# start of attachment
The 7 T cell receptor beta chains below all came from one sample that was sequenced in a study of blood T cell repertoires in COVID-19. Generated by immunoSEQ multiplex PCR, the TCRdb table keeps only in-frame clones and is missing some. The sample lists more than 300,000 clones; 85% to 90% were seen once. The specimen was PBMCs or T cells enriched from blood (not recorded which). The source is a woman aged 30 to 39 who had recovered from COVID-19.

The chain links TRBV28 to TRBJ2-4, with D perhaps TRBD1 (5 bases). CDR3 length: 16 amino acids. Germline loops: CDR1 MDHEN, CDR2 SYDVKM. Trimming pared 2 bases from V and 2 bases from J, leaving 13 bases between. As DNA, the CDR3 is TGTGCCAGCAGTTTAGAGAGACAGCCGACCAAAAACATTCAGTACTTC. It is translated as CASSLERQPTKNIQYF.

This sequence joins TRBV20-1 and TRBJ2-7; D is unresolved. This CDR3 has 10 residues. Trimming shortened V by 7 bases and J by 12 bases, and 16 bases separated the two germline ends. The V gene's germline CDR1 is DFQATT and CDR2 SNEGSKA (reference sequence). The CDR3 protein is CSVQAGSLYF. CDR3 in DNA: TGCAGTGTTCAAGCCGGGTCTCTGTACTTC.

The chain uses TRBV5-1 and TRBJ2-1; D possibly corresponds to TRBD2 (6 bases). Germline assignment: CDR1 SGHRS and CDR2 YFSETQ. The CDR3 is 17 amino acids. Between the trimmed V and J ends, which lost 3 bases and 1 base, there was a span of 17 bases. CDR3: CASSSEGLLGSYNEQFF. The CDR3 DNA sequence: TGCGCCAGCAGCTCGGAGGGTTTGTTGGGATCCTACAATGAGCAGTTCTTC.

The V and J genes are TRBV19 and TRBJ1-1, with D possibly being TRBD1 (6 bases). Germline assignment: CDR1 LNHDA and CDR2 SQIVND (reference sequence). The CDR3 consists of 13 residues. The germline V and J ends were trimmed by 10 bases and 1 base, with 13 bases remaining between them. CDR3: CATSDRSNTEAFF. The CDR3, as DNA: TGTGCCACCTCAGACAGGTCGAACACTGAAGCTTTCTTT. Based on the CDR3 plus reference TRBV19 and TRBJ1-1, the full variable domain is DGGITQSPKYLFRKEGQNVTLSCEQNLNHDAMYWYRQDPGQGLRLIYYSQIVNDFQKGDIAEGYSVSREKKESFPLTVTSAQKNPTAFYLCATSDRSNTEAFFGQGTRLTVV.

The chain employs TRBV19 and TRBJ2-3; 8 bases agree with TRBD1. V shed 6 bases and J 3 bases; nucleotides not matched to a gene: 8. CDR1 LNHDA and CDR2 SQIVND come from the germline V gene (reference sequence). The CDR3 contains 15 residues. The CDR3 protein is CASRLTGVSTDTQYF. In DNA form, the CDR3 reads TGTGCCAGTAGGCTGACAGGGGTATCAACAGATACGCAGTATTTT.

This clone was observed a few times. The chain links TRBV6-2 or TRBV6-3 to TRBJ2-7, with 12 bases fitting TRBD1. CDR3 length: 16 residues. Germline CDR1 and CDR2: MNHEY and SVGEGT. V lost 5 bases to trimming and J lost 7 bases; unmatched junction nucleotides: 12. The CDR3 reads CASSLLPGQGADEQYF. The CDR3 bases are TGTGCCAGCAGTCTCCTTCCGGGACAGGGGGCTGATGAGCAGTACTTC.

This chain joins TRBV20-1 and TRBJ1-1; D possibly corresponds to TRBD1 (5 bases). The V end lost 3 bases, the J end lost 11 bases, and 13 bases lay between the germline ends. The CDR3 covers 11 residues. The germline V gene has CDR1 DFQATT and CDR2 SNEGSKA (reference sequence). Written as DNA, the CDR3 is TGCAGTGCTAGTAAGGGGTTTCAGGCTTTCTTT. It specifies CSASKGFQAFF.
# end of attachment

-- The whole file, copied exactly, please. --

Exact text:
The 7 T cell receptor beta chains below all came from one sample that was sequenced in a study of blood T cell repertoires in COVID-19. Generated by immunoSEQ multiplex PCR, the TCRdb table keeps only in-frame clones and is missing some. The sample lists more than 300,000 clones; 85% to 90% were seen once. The specimen was PBMCs or T cells enriched from blood (not recorded which). The source is a woman aged 30 to 39 who had recovered from COVID-19.

The chain links TRBV28 to TRBJ2-4, with D perhaps TRBD1 (5 bases). CDR3 length: 16 amino acids. Germline loops: CDR1 MDHEN, CDR2 SYDVKM. Trimming pared 2 bases from V and 2 bases from J, leaving 13 bases between. As DNA, the CDR3 is TGTGCCAGCAGTTTAGAGAGACAGCCGACCAAAAACATTCAGTACTTC. It is translated as CASSLERQPTKNIQYF.

This sequence joins TRBV20-1 and TRBJ2-7; D is unresolved. This CDR3 has 10 residues. Trimming shortened V by 7 bases and J by 12 bases, and 16 bases separated the two germline ends. The V gene's germline CDR1 is DFQATT and CDR2 SNEGSKA (reference sequence). The CDR3 protein is CSVQAGSLYF. CDR3 in DNA: TGCAGTGTTCAAGCCGGGTCTCTGTACTTC.

The chain uses TRBV5-1 and TRBJ2-1; D possibly corresponds to TRBD2 (6 bases). Germline assignment: CDR1 SGHRS and CDR2 YFSETQ. The CDR3 is 17 amino acids. Between the trimmed V and J ends, which lost 3 bases and 1 base, there was a span of 17 bases. CDR3: CASSSEGLLGSYNEQFF. The CDR3 DNA sequence: TGCGCCAGCAGCTCGGAGGGTTTGTTGGGATCCTACAATGAGCAGTTCTTC.

The V and J genes are TRBV19 and TRBJ1-1, with D possibly being TRBD1 (6 bases). Germline assignment: CDR1 LNHDA and CDR2 SQIVND (reference sequence). The CDR3 consists of 13 residues. The germline V and J ends were trimmed by 10 bases and 1 base, with 13 bases remaining between them. CDR3: CATSDRSNTEAFF. The CDR3, as DNA: TGTGCCACCTCAGACAGGTCGAACACTGAAGCTTTCTTT. Based on the CDR3 plus reference TRBV19 and TRBJ1-1, the full variable domain is DGGITQSPKYLFRKEGQNVTLSCEQNLNHDAMYWYRQDPGQGLRLIYYSQIVNDFQKGDIAEGYSVSREKKESFPLTVTSAQKNPTAFYLCATSDRSNTEAFFGQGTRLTVV.

The chain employs TRBV19 and TRBJ2-3; 8 bases agree with TRBD1. V shed 6 bases and J 3 bases; nucleotides not matched to a gene: 8. CDR1 LNHDA and CDR2 SQIVND come from the germline V gene (reference sequence). The CDR3 contains 15 residues. The CDR3 protein is CASRLTGVSTDTQYF. In DNA form, the CDR3 reads TGTGCCAGTAGGCTGACAGGGGTATCAACAGATACGCAGTATTTT.

This clone was observed a few times. The chain links TRBV6-2 or TRBV6-3 to TRBJ2-7, with 12 bases fitting TRBD1. CDR3 length: 16 residues. Germline CDR1 and CDR2: MNHEY and SVGEGT. V lost 5 bases to trimming and J lost 7 bases; unmatched junction nucleotides: 12. The CDR3 reads CASSLLPGQGADEQYF. The CDR3 bases are TGTGCCAGCAGTCTCCTTCCGGGACAGGGGGCTGATGAGCAGTACTTC.

This chain joins TRBV20-1 and TRBJ1-1; D possibly corresponds to TRBD1 (5 bases). The V end lost 3 bases, the J end lost 11 bases, and 13 bases lay between the germline ends. The CDR3 covers 11 residues. The germline V gene has CDR1 DFQATT and CDR2 SNEGSKA (reference sequence). Written as DNA, the CDR3 is TGCAGTGCTAGTAAGGGGTTTCAGGCTTTCTTT. It specifies CSASKGFQAFF.